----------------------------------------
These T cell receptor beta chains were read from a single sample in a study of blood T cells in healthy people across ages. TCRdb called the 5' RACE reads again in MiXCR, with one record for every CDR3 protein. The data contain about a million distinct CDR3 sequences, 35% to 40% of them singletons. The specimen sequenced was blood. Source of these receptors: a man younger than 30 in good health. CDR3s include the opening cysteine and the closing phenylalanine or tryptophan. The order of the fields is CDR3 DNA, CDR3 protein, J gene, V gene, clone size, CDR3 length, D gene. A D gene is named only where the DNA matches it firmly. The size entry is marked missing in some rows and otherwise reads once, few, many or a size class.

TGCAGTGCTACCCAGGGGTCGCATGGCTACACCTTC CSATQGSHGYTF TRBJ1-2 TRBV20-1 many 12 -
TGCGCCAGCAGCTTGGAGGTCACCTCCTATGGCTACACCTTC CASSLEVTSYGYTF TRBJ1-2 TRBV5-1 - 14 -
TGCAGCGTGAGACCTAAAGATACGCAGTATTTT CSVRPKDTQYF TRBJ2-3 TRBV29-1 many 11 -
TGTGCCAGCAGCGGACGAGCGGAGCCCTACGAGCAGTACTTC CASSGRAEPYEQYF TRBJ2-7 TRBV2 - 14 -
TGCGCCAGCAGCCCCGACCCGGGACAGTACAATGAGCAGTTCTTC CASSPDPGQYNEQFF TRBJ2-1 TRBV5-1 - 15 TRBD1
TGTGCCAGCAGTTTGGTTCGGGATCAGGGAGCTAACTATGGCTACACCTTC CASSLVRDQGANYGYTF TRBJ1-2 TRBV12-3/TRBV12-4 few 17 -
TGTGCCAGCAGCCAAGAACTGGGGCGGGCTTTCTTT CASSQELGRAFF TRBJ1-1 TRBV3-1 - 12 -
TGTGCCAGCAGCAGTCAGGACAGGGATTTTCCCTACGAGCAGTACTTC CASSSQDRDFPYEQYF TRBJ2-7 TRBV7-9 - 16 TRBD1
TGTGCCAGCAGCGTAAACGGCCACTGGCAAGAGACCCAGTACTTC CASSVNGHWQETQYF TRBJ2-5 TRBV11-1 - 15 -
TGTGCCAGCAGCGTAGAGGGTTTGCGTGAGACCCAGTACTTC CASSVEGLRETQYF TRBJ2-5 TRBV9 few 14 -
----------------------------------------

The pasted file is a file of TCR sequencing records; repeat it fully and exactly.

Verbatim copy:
These T cell receptor beta chains were read from a single sample in a study of blood T cells in healthy people across ages. TCRdb called the 5' RACE reads again in MiXCR, with one record for every CDR3 protein. The data contain about a million distinct CDR3 sequences, 35% to 40% of them singletons. The specimen sequenced was blood. Source of these receptors: a man younger than 30 in good health. CDR3s include the opening cysteine and the closing phenylalanine or tryptophan. The order of the fields is CDR3 DNA, CDR3 protein, J gene, V gene, clone size, CDR3 length, D gene. A D gene is named only where the DNA matches it firmly. The size entry is marked missing in some rows and otherwise reads once, few, many or a size class.

TGCAGTGCTACCCAGGGGTCGCATGGCTACACCTTC CSATQGSHGYTF TRBJ1-2 TRBV20-1 many 12 -
TGCGCCAGCAGCTTGGAGGTCACCTCCTATGGCTACACCTTC CASSLEVTSYGYTF TRBJ1-2 TRBV5-1 - 14 -
TGCAGCGTGAGACCTAAAGATACGCAGTATTTT CSVRPKDTQYF TRBJ2-3 TRBV29-1 many 11 -
TGTGCCAGCAGCGGACGAGCGGAGCCCTACGAGCAGTACTTC CASSGRAEPYEQYF TRBJ2-7 TRBV2 - 14 -
TGCGCCAGCAGCCCCGACCCGGGACAGTACAATGAGCAGTTCTTC CASSPDPGQYNEQFF TRBJ2-1 TRBV5-1 - 15 TRBD1
TGTGCCAGCAGTTTGGTTCGGGATCAGGGAGCTAACTATGGCTACACCTTC CASSLVRDQGANYGYTF TRBJ1-2 TRBV12-3/TRBV12-4 few 17 -
TGTGCCAGCAGCCAAGAACTGGGGCGGGCTTTCTTT CASSQELGRAFF TRBJ1-1 TRBV3-1 - 12 -
TGTGCCAGCAGCAGTCAGGACAGGGATTTTCCCTACGAGCAGTACTTC CASSSQDRDFPYEQYF TRBJ2-7 TRBV7-9 - 16 TRBD1
TGTGCCAGCAGCGTAAACGGCCACTGGCAAGAGACCCAGTACTTC CASSVNGHWQETQYF TRBJ2-5 TRBV11-1 - 15 -
TGTGCCAGCAGCGTAGAGGGTTTGCGTGAGACCCAGTACTTC CASSVEGLRETQYF TRBJ2-5 TRBV9 few 14 -